Steve Huffman spoke at my bootcamp and talked about the importance of being a “noisy engineer”. He assured us that it’s the senior person’s job to tell you that you’re annoying them, not your job to protect that person from potential annoyance. This is profoundly true, and as I’ve gotten more senior, I believe in it even more than I did then.

Part of the job of senior people is to mentor and grow junior folks. When someone reaches out to me looking for help/advice/to vent, they are not a burden to me. Quite the opposite–they are giving me an opportunity to demonstrate my ability to do my job. Plus, I’m going to learn a ton from you. It’s mutually beneficial.

Navigating Imposter Syndrome:

Particularly as a Junior dev, you are probably not getting hired because you're the best engineer who applied for the role. You are getting hired because the team has decided that you have a strong foundation and a ton of potential to grow with time and investment. That’s not an insult. You will likely take longer than someone else on your team to accomplish a task. That’s OK! That’s expected.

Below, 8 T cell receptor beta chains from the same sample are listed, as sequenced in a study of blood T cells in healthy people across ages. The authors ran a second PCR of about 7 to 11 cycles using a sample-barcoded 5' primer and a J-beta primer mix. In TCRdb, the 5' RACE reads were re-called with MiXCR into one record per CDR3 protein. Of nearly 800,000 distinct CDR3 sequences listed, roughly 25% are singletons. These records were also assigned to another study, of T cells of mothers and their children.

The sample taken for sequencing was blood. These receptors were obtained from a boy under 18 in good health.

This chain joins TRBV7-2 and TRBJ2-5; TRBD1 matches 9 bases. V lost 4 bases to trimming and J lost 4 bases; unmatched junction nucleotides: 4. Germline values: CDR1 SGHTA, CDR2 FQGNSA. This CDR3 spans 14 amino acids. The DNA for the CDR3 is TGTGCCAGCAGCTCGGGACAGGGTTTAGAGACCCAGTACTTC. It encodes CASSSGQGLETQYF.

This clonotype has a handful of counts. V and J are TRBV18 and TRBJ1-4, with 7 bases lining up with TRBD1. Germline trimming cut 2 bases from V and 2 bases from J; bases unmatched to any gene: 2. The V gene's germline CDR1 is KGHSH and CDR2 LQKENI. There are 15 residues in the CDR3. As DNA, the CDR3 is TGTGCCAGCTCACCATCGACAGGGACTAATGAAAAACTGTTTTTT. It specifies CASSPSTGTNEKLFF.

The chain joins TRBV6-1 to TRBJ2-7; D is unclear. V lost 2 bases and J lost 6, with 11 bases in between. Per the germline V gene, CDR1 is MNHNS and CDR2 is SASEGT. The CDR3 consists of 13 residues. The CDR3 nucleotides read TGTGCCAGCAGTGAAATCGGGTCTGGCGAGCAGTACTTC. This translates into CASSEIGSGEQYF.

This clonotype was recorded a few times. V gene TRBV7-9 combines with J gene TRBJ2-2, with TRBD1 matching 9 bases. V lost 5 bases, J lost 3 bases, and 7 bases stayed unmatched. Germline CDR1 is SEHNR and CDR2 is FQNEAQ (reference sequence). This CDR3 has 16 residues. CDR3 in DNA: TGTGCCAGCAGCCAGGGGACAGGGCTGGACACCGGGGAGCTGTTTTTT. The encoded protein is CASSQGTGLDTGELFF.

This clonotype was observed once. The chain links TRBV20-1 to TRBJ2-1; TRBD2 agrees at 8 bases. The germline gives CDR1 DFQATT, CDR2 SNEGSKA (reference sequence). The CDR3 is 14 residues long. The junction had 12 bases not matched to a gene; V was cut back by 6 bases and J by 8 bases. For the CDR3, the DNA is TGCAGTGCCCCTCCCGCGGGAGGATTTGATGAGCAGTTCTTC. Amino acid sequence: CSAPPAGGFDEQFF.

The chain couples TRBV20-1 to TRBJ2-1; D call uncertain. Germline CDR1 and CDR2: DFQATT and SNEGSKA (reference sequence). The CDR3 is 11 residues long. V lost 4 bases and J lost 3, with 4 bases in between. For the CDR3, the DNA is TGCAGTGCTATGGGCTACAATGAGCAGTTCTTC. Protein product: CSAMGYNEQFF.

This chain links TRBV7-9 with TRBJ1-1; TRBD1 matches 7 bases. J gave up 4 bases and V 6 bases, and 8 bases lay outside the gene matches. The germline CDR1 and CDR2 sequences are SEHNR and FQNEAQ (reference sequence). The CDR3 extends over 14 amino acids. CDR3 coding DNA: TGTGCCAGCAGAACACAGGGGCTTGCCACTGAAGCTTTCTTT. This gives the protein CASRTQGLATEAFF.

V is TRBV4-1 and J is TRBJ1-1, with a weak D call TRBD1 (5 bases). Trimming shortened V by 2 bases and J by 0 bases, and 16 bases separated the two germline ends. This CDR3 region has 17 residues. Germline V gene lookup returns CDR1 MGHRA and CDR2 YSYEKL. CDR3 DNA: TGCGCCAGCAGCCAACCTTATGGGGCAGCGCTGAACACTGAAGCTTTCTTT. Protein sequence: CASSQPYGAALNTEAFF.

You’re not dumb. You’re not incapable. You’re just new!

Stop comparing yourself to other people, and compare yourself to yourself, three months ago. Are you more self-sufficient? Are you taking on bigger tasks? Are you asking better questions? Do tasks that used to take you two weeks now take you two days? If so, great. You’re doing your job. You are good enough. Full stop.

Important note: making mistakes is a part of the job. You will break systems. You will ship buggy code. All of that is normal (see r/shittychangelog for evidence). None of this makes you a bad or unworthy engineer. It makes you human. Just make sure to make new mistakes as you evolve.

How to make the most of your 1:1s